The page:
March 20-21, 2012 – Phuket, Thailand and the sea day to get there
It seemed like a very short trip to Phuket Island, Thailand. Our first visit to this country, which I knew absolutely nothing about, so I had no expectation whatsoever…..
This is another “tender” port, which is always less convenient than the ones where we tie to a pier and just walk off the ship at our convenience . (Two months at sea and I have become picky and spoiled). Obviously no wheelchairs or walkers could make the trip.
This floating, swaying, dock, sometimes submerged, ran about 100 yards out to a floating tender platform.
This is the first time Sally and I have split up on our shore trips. She and some of her shipboard friends took the bus to the main town of Phuket, while one of the husbands and I stayed at Patong Village, where the ship was anchored and walked up the main drag to the post office and shopping (what is it called when you shop and don’t buy?
Patong Village, Phuket, Thailand
The Tuk-Tuk drivers (small cabs –see below) and vendors were the most aggressive we have seen on the trip. I guess our normal politeness takes a while to get suspended, but in the presence of hundreds of them, one tends to go from “no thank you”, to “no”, to simply ignoring them. It is not our normal response to fellow human beings, and even after some practice, leaves one slightly uncomfortable. Tuk-Tuks derive their name from the sound made by the older version, 2 cycle engines.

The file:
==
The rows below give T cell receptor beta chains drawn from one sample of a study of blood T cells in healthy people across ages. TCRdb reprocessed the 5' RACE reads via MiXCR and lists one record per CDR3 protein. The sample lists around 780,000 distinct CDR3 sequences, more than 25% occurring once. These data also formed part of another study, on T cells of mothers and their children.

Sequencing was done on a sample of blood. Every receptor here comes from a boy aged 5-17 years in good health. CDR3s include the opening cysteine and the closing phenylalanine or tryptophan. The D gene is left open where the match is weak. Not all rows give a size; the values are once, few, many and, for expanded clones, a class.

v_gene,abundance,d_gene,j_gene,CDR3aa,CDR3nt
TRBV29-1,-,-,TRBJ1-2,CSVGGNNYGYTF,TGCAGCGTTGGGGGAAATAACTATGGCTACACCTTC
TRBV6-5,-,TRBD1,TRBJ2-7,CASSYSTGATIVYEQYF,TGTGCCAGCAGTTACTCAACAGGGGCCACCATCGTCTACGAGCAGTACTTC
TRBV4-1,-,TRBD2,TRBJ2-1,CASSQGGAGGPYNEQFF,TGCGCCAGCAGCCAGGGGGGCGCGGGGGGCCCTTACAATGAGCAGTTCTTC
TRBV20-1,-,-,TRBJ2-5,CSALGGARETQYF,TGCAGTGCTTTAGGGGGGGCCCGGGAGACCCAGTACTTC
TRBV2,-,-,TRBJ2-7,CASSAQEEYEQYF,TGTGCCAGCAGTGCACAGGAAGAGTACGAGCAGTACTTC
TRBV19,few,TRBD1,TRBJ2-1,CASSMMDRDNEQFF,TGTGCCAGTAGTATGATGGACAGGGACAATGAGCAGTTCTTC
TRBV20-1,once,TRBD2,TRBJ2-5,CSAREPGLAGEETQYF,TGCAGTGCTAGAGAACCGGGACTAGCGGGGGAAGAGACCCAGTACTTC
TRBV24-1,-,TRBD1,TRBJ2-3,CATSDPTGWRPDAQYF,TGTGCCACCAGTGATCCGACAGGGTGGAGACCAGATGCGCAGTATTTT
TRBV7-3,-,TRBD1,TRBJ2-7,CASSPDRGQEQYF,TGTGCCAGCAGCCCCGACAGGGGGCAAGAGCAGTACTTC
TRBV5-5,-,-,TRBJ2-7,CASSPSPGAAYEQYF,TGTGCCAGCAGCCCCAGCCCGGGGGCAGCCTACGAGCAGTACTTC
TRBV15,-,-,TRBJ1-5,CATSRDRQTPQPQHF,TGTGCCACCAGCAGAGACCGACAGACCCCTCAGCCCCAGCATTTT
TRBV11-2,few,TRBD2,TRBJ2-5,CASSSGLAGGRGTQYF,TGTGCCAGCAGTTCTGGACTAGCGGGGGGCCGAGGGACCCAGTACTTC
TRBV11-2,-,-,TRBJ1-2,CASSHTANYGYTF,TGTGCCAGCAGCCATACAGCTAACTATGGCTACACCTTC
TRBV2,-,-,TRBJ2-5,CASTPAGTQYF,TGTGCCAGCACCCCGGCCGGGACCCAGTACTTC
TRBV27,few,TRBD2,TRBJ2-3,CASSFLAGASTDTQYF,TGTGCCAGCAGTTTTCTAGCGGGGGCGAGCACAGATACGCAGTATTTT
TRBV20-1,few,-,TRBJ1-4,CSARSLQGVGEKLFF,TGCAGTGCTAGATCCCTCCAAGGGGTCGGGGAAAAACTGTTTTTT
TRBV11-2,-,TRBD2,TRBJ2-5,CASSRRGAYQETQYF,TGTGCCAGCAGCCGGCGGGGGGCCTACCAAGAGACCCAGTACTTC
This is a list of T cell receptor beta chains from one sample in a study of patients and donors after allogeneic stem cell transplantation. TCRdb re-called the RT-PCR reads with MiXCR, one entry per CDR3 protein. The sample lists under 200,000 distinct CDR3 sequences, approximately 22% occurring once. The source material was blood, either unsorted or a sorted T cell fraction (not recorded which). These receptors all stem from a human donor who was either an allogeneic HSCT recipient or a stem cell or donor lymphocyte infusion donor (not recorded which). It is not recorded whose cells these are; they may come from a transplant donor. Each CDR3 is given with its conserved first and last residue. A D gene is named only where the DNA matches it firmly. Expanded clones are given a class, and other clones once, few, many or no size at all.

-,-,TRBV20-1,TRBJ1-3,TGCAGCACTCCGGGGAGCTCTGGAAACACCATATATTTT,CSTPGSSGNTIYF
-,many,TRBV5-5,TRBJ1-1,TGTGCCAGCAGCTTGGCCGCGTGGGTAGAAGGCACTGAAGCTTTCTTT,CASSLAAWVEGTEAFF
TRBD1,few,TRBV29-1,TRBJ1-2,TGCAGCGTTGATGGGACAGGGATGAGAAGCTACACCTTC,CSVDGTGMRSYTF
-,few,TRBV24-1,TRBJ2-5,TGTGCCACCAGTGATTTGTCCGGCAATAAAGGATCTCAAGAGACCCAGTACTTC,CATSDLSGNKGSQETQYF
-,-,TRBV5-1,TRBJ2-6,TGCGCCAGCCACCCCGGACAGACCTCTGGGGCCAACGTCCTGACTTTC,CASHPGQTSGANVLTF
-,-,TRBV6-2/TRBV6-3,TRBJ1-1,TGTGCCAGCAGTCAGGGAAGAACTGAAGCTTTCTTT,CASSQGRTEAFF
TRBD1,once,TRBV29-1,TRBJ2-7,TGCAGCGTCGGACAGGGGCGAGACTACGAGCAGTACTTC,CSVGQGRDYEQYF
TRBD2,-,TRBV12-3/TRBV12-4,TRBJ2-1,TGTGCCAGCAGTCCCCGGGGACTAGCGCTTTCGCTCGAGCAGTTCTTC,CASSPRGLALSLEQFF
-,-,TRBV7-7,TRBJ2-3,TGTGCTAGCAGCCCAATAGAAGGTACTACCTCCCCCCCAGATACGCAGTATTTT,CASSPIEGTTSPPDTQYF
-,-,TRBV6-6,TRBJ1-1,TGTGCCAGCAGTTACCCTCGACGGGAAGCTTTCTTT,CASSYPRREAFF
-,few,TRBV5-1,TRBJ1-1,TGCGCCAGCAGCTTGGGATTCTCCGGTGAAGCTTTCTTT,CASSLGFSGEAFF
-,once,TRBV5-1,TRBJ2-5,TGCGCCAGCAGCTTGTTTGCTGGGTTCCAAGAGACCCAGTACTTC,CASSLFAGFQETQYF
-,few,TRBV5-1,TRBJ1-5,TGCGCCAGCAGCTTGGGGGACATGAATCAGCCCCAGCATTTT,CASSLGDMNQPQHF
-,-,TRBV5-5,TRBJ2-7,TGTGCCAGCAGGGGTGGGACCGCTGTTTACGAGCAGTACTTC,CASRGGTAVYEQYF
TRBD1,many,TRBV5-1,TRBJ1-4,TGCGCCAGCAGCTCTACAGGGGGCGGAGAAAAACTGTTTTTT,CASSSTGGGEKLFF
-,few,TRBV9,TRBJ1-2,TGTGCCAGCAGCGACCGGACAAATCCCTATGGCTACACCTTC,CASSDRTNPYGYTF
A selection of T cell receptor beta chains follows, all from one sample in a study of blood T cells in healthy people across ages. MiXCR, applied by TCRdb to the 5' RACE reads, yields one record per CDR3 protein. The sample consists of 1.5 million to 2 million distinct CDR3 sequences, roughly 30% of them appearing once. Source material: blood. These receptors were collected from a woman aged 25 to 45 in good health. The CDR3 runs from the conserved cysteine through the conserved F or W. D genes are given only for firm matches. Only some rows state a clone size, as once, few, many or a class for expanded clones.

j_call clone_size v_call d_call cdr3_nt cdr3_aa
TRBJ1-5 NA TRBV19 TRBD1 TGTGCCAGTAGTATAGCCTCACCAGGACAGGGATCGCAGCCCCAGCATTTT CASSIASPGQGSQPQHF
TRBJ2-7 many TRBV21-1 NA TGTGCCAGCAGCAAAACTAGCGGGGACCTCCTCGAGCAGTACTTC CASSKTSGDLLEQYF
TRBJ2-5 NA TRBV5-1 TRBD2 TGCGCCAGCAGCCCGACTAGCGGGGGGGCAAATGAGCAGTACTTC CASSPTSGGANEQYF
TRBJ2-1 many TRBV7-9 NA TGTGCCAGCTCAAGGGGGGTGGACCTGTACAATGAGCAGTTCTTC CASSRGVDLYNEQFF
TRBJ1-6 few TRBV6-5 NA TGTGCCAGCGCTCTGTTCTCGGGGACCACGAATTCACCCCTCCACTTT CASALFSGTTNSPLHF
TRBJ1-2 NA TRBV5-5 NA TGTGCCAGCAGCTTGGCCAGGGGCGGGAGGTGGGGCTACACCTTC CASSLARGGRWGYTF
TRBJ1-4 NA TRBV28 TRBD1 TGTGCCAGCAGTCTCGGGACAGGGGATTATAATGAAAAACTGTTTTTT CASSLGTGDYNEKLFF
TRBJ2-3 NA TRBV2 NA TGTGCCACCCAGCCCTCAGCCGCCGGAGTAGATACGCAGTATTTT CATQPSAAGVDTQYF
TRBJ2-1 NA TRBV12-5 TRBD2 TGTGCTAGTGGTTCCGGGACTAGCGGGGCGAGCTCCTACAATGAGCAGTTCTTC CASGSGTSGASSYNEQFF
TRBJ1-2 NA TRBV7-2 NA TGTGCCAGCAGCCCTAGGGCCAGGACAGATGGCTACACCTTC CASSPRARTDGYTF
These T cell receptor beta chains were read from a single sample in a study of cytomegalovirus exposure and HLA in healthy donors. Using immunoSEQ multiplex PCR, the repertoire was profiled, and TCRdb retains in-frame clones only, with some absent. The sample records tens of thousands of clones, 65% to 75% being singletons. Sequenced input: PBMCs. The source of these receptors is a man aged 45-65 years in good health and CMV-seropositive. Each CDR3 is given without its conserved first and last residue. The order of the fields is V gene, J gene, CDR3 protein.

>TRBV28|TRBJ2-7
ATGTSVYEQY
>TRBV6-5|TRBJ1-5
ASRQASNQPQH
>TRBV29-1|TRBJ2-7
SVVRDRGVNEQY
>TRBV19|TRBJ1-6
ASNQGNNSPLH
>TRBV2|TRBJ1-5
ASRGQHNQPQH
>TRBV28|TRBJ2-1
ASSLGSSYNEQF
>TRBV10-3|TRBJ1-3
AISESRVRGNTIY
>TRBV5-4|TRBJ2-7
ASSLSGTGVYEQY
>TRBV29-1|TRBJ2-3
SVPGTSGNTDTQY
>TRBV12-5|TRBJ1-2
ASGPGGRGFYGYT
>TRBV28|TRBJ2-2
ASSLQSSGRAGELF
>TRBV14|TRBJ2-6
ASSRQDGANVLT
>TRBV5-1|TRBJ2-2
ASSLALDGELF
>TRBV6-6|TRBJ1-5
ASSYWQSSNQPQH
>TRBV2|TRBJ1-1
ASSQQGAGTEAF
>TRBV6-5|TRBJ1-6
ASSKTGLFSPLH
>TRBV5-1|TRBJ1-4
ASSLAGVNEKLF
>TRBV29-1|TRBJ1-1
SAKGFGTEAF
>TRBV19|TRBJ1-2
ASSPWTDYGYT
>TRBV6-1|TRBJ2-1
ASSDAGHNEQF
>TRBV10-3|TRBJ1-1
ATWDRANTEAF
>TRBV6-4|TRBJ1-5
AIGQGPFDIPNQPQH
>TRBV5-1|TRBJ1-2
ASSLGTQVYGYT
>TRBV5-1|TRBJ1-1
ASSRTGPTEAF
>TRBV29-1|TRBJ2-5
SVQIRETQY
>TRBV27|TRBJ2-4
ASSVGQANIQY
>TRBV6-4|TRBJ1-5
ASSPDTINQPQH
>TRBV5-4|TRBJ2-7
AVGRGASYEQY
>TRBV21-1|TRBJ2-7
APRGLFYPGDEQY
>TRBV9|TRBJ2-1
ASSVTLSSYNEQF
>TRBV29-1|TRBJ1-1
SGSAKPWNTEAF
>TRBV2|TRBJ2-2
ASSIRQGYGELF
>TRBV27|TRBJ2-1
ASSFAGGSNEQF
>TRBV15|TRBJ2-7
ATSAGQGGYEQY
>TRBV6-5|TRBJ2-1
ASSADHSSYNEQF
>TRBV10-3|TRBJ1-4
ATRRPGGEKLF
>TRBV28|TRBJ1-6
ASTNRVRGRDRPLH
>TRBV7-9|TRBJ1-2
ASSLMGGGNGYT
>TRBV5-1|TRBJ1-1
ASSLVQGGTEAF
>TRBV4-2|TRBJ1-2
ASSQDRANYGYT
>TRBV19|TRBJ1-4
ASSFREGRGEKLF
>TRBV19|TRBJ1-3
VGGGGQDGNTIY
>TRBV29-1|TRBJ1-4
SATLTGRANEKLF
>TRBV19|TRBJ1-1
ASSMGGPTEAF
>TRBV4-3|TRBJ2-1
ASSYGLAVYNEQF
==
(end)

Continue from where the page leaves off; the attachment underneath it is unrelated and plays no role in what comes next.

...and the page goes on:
Tuk-tuk & driver with ever present tour map
In Patong, these boats were quite common and I took some shots of them because I was intrigued by the configuration. Apparently, the engine is mounted on the rudder, with a long shaft coming straight off the drive shaft, with a propeller at the end. The entire propulsion and steering mechanism is one unit at the rear. Configured thusly, they can go very shallow and beach the craft without damaging the propeller.
Beachfront in Patong, Phuket
The omni-present McDonalds
Sally’s shopping trip to Phuket Town resulted in some interesting photos also:
We saw this same electrical distribution system in Venezuela – maybe the same engineers? These are actually the result of people tying into the electrical grid without paying. I would really like to know what the casualty rate is of the people who hook these up.
Between now and Mumbai, we have lots of stops and not so many sea days to rest up. Sally and I have agreed that we both underestimated the conditioning needed to do one of these trips – maybe it is just our age showing, but this is a lot more demanding than we thought it would be. As I said last time – “you gotta be tough to have fun!”
And now, off to Sri Lanka.